• Allow mill version to run without a build file (328)

  • Make docJar (and thus publishing) robust against scratch files in the source directories (334) and work with Scala compiler options (336)

  • Allow passing Ammonite command-line options to the foo.repl command (333)

  • Add mill clean (315) to easily delete the Mill build caches for specific targets

  • Improve IntelliJ integration of MavenModules/SbtModules' test folders (298)

  • Avoid showing useless stack traces when foo.test result-reporting fails or fails

  • ScalaFmt support (308)

  • Allow ScalaModule#generatedSources to allow single files (previous you could only pass in directories)


  • Universal (combined batch/sh) script generation for launcher, assembly, and release (#264)

  • Windows client/server improvements (#262)

  • Windows repl support (note: MSYS2 subsystem/shell will be supported when jline3 v3.6.3 is released)

  • Fixed Java 9 support

  • Remove need for running publishAll using --interactive when on OSX and your GPG key has a passphrase

  • First-class support for JavaModules

  • Properly pass compiler plugins to Scaladoc (#282)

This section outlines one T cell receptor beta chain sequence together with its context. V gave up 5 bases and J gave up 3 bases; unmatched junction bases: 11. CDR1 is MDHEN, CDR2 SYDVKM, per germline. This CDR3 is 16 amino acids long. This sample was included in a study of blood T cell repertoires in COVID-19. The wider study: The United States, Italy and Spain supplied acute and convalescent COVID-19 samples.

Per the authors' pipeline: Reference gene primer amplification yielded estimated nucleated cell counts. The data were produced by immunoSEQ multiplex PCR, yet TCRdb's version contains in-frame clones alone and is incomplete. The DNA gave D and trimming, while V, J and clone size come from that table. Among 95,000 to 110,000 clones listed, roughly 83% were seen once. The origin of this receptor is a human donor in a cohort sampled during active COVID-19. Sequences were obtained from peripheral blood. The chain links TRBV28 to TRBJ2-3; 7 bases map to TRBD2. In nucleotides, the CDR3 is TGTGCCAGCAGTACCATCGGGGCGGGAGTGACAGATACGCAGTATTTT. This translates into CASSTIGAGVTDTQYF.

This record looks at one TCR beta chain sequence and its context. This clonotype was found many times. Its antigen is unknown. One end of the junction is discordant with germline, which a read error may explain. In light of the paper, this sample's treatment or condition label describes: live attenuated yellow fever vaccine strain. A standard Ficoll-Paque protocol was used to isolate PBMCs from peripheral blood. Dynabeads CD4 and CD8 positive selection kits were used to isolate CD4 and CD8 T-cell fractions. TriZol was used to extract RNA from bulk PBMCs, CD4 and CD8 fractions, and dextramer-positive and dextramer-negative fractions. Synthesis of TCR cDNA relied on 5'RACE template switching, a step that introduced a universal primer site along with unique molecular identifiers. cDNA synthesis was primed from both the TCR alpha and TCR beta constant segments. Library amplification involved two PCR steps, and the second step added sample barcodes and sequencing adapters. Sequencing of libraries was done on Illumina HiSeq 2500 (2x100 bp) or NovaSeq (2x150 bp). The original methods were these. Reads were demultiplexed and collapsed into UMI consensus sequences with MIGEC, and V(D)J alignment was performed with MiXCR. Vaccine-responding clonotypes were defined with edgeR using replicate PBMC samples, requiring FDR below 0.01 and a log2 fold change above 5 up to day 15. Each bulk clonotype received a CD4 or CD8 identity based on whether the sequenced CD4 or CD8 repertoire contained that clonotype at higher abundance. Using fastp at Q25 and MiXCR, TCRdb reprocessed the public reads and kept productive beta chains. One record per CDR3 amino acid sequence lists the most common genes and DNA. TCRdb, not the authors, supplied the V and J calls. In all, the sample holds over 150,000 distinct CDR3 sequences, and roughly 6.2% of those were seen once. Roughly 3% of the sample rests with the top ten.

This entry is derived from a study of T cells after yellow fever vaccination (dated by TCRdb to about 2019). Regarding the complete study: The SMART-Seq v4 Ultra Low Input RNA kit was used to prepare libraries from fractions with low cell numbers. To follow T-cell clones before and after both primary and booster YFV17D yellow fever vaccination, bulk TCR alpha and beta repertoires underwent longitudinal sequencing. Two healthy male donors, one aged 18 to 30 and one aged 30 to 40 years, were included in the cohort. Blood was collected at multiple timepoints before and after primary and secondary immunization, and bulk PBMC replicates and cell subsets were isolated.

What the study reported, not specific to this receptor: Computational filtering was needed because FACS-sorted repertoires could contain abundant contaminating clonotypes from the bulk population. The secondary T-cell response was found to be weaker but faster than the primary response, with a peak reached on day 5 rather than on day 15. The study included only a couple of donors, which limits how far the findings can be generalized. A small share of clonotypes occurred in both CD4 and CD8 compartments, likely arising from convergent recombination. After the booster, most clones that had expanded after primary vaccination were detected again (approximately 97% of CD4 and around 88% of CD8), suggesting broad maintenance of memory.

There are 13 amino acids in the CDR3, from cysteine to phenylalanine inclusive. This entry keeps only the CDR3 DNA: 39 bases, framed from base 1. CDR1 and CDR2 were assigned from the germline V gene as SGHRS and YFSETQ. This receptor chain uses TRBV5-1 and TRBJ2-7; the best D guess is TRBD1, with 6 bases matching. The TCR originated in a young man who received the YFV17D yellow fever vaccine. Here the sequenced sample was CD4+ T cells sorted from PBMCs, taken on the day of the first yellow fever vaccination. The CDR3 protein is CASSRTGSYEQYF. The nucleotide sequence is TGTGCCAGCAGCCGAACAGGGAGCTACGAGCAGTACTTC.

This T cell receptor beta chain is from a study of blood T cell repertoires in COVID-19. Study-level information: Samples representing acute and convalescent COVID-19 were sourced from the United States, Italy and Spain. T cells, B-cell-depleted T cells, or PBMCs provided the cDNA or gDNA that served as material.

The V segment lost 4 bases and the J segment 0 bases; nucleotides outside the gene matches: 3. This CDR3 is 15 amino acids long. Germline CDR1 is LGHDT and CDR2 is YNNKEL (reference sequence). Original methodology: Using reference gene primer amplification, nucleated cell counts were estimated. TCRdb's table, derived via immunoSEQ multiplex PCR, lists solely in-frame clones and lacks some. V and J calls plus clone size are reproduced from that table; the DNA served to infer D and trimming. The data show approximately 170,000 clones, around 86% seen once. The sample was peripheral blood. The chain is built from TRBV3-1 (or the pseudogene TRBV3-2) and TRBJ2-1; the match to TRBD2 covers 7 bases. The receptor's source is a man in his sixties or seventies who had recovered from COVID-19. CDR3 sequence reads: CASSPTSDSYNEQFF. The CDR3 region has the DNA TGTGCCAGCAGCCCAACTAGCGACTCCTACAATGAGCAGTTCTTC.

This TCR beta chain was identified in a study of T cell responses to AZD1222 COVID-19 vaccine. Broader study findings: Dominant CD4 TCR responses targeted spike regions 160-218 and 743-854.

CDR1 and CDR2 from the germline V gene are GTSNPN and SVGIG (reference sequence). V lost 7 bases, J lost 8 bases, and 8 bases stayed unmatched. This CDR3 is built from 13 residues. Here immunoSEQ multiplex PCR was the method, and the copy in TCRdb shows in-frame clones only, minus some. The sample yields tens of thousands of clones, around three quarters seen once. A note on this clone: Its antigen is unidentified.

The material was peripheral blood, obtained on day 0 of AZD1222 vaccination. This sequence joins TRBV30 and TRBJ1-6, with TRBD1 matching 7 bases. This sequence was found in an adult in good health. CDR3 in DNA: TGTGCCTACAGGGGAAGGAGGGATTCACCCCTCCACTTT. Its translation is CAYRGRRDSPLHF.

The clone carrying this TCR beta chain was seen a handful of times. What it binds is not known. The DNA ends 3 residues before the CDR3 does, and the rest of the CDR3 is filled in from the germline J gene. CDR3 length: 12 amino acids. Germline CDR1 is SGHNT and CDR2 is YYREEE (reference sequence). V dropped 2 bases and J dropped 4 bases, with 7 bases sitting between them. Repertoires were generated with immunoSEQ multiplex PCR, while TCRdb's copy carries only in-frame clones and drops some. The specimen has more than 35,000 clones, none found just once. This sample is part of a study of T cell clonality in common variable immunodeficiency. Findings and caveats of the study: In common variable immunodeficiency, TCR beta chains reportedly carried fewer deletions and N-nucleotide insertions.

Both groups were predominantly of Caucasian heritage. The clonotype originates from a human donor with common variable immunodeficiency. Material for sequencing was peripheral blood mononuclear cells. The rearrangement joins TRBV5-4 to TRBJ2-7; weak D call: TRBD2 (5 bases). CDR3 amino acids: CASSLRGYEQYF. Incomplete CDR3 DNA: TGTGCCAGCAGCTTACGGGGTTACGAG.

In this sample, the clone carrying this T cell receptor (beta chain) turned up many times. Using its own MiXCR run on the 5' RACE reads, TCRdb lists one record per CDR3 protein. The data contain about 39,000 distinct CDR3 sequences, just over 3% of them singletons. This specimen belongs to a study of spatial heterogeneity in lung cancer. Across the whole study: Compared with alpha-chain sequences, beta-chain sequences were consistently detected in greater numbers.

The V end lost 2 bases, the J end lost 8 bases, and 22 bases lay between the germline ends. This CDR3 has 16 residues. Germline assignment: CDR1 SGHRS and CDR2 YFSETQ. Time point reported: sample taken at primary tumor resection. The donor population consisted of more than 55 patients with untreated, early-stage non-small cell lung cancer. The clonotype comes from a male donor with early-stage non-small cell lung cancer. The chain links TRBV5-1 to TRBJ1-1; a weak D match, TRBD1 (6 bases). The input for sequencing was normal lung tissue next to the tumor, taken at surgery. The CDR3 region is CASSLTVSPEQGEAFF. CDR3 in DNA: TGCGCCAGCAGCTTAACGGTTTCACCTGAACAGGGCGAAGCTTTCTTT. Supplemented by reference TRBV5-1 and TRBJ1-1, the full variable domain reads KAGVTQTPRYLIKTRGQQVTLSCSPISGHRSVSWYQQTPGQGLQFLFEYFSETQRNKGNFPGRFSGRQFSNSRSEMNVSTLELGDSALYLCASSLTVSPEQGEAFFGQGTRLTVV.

• Support for ivy version-pinning via ivy"...".forceVersion()

  • Support for ivy excludes via ivy"...".exclude() (#254)

  • Make ivyDepsTree properly handle transitive dependencies (#226)

  • Fix handling of runtime-scoped ivy dependencies (#173)

  • Make environment variables available to Mill builds (#257)

  • Support ScalaCheck test runner (#286)

  • Support for using Typelevel Scala (#275)

  • If a module depends on multiple submodules with different versions of an ivy dependency, only one version is resolved (#273)


  • Support for non-interactive (client/server) mode on Windows.

  • More fixes for Java 9

  • Bumped the Mill daemon timeout from 1 minute to 5 minutes of inactivity before it shuts down.

  • Avoid leaking Node.js subprocesses when running ScalaJSModule tests

  • Passing command-line arguments with spaces in them to tests no longer parses wrongly

  • ScalaModule#repositories, scalacPluginIvyDeps, scalacOptions, javacOptions are now automatically propagated to Tests modules

  • ScalaJSModule linking errors no longer show a useless stack trace

  • ScalaModule#docJar now properly uses the compileClasspath rather than runClasspath

  • Bumped underlying Ammonite version to 1.1.0, which provides the improved Windows and Java 9 support


  • Fixes for non-interactive (client/server) mode on Java 9

  • Windows batch (.bat) generation for launcher, assembly, and release